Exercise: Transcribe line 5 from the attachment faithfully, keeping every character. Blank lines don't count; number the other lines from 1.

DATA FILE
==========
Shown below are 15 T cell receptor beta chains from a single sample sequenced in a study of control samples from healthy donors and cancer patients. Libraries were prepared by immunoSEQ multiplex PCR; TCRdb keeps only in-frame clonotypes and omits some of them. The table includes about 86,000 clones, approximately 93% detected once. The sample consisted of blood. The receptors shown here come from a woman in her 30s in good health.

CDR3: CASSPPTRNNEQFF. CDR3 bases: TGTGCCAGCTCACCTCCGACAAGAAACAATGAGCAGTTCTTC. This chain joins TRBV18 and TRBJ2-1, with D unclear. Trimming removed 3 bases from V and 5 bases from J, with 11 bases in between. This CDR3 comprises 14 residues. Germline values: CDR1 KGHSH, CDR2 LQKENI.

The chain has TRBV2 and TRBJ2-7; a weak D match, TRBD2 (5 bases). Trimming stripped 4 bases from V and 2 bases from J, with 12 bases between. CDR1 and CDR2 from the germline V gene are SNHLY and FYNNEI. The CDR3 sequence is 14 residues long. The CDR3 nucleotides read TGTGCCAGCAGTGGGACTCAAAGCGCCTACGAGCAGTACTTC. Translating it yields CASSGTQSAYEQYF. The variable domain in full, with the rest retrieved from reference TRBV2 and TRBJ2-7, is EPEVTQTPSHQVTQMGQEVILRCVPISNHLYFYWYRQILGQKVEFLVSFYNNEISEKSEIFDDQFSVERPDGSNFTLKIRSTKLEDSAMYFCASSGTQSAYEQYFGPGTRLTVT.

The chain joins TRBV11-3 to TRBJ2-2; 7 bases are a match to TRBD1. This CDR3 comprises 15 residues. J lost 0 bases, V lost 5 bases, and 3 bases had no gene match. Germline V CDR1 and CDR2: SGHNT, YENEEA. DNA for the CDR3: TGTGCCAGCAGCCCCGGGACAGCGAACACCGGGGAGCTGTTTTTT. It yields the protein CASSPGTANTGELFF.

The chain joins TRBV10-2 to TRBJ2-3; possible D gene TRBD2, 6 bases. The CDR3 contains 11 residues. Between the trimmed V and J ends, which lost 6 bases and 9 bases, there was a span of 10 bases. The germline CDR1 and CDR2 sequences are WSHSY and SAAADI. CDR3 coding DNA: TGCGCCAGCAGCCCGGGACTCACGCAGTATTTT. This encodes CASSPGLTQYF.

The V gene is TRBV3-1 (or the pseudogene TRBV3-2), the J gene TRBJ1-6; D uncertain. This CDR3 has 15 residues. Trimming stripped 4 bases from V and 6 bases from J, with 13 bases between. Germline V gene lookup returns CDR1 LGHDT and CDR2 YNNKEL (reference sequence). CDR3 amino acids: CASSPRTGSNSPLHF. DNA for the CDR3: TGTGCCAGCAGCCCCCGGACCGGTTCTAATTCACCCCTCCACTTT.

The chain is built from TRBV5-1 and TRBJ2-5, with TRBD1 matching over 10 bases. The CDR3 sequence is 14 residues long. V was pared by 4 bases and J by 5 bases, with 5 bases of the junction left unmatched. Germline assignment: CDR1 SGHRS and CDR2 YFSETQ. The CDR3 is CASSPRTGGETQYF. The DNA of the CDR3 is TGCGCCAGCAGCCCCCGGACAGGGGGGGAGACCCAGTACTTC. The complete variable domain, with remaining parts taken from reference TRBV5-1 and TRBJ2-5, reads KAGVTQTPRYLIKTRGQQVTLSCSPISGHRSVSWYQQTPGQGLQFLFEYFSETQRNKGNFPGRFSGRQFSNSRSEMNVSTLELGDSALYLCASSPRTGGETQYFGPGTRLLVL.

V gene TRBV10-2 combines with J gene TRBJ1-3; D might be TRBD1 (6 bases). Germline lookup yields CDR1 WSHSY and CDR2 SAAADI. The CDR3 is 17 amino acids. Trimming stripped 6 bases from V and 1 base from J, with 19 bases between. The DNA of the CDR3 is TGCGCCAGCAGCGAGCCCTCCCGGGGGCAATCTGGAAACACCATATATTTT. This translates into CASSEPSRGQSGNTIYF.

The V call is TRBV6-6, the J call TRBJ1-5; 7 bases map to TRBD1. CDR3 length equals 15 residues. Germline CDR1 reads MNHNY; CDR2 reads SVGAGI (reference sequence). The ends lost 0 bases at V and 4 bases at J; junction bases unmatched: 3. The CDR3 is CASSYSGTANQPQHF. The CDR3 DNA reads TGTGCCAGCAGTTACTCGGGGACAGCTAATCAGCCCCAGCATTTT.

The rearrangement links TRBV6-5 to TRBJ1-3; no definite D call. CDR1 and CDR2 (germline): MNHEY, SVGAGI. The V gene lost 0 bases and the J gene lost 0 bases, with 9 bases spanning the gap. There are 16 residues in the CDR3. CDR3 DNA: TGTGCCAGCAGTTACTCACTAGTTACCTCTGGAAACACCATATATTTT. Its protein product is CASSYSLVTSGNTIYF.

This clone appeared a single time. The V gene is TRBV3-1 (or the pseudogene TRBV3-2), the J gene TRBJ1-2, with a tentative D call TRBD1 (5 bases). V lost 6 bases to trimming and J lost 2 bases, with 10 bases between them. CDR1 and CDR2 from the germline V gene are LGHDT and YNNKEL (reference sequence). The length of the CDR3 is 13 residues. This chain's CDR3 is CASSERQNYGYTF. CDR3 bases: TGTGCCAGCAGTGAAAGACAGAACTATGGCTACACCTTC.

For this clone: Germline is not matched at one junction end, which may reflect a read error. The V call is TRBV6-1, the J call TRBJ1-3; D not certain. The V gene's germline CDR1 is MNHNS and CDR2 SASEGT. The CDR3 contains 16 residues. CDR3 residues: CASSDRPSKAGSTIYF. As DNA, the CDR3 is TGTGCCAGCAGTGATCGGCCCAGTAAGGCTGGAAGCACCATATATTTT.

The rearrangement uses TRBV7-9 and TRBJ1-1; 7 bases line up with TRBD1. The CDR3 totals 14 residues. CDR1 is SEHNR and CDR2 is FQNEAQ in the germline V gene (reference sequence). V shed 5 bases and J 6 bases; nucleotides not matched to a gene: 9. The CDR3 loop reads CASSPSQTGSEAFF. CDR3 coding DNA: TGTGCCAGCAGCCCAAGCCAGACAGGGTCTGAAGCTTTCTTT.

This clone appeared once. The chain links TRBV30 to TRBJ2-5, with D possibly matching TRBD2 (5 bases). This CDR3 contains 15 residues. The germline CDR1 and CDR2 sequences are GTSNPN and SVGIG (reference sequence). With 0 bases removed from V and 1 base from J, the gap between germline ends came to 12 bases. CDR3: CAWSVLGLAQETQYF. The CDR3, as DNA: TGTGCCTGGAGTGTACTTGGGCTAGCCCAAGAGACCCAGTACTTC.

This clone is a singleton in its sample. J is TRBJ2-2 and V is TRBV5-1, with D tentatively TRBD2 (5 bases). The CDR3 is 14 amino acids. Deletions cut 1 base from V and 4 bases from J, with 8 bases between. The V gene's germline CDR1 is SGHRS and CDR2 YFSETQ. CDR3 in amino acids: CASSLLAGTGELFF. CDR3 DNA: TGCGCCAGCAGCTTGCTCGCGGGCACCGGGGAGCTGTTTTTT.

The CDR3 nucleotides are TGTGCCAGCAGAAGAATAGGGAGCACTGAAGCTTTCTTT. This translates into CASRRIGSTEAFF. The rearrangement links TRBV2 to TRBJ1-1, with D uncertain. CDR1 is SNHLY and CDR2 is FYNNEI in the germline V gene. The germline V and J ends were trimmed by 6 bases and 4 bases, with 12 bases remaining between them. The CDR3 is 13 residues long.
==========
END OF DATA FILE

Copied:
The chain joins TRBV10-2 to TRBJ2-3; possible D gene TRBD2, 6 bases. The CDR3 contains 11 residues. Between the trimmed V and J ends, which lost 6 bases and 9 bases, there was a span of 10 bases. The germline CDR1 and CDR2 sequences are WSHSY and SAAADI. CDR3 coding DNA: TGCGCCAGCAGCCCGGGACTCACGCAGTATTTT. This encodes CASSPGLTQYF.